Transnational Identity and the Muslim Diaspora in Camilla Gibb’s Sweetness in the Belly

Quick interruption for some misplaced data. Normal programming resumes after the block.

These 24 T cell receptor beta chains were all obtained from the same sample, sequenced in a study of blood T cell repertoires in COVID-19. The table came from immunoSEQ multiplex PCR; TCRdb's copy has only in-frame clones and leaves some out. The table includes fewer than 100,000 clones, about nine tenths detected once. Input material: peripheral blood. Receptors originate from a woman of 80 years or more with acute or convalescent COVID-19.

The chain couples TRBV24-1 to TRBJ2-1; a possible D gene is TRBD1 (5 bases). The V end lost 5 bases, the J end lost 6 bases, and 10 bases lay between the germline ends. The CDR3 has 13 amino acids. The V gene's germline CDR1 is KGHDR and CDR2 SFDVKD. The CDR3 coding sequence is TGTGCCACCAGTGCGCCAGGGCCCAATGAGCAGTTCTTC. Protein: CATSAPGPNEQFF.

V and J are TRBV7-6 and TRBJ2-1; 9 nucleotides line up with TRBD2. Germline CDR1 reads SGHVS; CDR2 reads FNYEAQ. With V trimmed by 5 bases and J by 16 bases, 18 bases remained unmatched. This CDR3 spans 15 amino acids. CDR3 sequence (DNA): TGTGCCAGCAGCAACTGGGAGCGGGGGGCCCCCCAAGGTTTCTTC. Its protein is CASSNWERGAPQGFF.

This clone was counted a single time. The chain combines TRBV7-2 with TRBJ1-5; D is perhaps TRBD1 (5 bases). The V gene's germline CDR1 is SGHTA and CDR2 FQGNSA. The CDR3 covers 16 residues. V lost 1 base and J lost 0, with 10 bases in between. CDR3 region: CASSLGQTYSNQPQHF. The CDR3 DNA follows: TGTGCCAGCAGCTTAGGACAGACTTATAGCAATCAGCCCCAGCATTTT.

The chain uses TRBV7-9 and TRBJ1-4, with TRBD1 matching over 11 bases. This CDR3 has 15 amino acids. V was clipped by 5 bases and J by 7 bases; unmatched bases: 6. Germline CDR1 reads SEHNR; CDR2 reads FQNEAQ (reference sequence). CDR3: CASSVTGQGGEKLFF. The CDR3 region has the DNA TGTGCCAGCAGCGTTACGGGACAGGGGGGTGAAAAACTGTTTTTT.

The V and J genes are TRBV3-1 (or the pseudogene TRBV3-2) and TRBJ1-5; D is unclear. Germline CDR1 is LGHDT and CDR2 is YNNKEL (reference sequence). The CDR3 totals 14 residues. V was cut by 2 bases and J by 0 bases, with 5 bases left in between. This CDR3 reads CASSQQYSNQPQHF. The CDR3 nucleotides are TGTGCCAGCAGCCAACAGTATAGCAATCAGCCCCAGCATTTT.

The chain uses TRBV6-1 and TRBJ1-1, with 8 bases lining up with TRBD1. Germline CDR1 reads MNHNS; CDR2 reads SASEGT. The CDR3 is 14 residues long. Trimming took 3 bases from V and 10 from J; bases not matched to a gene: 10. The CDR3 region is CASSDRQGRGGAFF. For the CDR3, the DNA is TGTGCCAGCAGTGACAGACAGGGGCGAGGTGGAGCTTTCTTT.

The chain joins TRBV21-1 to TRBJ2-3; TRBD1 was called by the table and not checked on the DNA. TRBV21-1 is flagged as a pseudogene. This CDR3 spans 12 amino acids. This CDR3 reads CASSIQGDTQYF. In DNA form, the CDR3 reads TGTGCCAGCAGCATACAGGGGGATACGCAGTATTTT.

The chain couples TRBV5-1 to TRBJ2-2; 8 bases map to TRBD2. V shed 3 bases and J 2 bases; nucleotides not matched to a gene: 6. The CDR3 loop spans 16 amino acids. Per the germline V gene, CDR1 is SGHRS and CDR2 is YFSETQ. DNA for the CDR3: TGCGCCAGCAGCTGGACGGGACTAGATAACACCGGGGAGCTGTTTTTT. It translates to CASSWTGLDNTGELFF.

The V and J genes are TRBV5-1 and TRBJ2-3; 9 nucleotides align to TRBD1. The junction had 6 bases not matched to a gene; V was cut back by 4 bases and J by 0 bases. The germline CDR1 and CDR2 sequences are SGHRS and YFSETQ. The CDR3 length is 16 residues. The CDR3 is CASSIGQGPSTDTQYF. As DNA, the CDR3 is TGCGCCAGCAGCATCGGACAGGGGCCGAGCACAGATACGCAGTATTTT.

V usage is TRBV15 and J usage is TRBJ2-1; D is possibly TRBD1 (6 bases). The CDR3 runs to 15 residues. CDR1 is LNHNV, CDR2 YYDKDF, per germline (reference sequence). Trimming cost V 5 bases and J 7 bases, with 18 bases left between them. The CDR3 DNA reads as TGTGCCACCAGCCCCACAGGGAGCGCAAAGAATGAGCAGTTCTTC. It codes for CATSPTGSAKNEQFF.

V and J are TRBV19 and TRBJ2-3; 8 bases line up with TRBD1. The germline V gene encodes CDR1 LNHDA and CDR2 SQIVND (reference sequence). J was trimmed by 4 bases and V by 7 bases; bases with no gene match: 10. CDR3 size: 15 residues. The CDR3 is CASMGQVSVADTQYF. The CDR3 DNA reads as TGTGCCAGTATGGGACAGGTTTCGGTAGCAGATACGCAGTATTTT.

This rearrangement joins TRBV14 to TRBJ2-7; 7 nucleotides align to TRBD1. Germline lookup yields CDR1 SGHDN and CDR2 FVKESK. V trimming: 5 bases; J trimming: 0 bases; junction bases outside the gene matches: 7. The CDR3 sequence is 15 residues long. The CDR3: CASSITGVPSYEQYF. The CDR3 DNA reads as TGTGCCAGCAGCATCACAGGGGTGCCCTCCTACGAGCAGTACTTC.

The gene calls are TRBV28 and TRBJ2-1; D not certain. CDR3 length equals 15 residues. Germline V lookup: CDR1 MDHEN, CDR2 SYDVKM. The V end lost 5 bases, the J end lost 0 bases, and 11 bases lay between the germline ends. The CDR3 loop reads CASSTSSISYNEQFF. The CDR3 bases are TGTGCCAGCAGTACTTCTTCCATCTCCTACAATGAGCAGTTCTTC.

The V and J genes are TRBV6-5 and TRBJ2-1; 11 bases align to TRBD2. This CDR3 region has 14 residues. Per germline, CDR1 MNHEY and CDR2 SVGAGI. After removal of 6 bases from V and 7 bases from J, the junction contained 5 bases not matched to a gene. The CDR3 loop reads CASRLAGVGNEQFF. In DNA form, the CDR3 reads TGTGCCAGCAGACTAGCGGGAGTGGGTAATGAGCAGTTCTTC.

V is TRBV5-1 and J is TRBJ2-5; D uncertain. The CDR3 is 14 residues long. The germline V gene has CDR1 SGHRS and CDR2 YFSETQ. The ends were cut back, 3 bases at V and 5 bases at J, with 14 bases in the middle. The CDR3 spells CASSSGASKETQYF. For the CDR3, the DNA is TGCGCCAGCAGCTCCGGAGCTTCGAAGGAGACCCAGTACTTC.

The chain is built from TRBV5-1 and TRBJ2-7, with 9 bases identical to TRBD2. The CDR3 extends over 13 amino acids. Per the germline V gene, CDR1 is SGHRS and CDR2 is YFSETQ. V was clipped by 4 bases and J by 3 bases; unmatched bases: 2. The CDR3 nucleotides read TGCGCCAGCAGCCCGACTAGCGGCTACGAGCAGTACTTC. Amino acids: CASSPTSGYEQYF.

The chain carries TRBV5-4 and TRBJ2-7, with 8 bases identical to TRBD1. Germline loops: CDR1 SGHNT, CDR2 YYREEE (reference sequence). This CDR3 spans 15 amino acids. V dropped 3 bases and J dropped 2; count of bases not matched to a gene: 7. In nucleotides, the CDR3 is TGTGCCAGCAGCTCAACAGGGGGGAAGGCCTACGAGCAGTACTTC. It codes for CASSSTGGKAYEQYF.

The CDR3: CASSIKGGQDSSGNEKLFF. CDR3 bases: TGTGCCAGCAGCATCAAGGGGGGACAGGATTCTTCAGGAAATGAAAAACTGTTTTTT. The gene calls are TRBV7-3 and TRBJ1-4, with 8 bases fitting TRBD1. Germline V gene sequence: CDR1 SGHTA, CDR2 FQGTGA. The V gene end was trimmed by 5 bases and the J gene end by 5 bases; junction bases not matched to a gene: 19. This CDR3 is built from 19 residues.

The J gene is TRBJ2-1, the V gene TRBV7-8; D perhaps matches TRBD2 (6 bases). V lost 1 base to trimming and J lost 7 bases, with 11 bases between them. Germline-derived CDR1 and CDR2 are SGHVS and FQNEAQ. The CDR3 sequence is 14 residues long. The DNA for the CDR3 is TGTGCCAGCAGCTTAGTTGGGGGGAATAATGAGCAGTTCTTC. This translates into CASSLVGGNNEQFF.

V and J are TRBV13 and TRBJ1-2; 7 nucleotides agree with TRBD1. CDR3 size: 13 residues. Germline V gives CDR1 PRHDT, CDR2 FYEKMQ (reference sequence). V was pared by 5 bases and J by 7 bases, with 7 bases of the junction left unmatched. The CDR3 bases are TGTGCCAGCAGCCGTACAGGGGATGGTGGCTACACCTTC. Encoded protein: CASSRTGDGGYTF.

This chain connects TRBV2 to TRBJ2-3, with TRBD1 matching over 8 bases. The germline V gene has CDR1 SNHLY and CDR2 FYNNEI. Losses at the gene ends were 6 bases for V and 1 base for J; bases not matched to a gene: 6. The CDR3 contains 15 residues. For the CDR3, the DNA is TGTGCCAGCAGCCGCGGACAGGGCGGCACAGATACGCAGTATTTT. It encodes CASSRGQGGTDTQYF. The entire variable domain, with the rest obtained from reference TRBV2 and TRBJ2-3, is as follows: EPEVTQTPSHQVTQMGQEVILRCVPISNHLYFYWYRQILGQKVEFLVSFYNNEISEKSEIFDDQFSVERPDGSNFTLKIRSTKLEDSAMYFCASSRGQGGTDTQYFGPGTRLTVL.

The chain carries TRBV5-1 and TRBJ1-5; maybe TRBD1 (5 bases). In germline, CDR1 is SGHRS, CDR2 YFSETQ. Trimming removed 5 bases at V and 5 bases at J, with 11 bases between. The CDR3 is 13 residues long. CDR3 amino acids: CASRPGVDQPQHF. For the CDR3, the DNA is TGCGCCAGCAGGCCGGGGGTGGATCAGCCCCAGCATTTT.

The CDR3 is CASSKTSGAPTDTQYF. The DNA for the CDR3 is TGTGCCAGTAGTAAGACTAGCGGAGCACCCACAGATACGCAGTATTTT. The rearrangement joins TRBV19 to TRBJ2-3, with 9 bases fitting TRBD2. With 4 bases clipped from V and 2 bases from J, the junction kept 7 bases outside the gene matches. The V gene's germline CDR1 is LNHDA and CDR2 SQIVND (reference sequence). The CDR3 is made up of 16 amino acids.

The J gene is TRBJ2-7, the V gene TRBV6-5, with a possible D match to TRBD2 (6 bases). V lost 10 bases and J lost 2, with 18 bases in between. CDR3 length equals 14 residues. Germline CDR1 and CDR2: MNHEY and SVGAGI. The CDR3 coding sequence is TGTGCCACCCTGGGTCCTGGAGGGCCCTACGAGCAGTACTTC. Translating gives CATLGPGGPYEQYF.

Western philosophical conceptualization of history as angel, specter, or spirit into dialogue with Thomas King's Truth and Bright Water, a novel that is shaped by the appearances of ghostly animal conjurations and trickster poltergeists that emerge from a violent colonial past. This chapter argues that King's animal ghosts not only contest the anthropocentricity of current theoretical understandings of trauma and colonialism, but also of the implications of pastness and nationalism contained in the term 'postcolonial' itself. Importantly, the connection made here between Indigenous and ecological politics does not, and should not, rely upon an assumption that indigeneity is somehow closer to or synonymous with animality, which would reinforce rather than challenge colonial narratives. Through the inclusion of historical subjects that transgress the borders of the human and the nation, Truth and Bright Water puts forth a radical approach to notions of politics and time that may echo some Continental philosophical conceptions of haunting.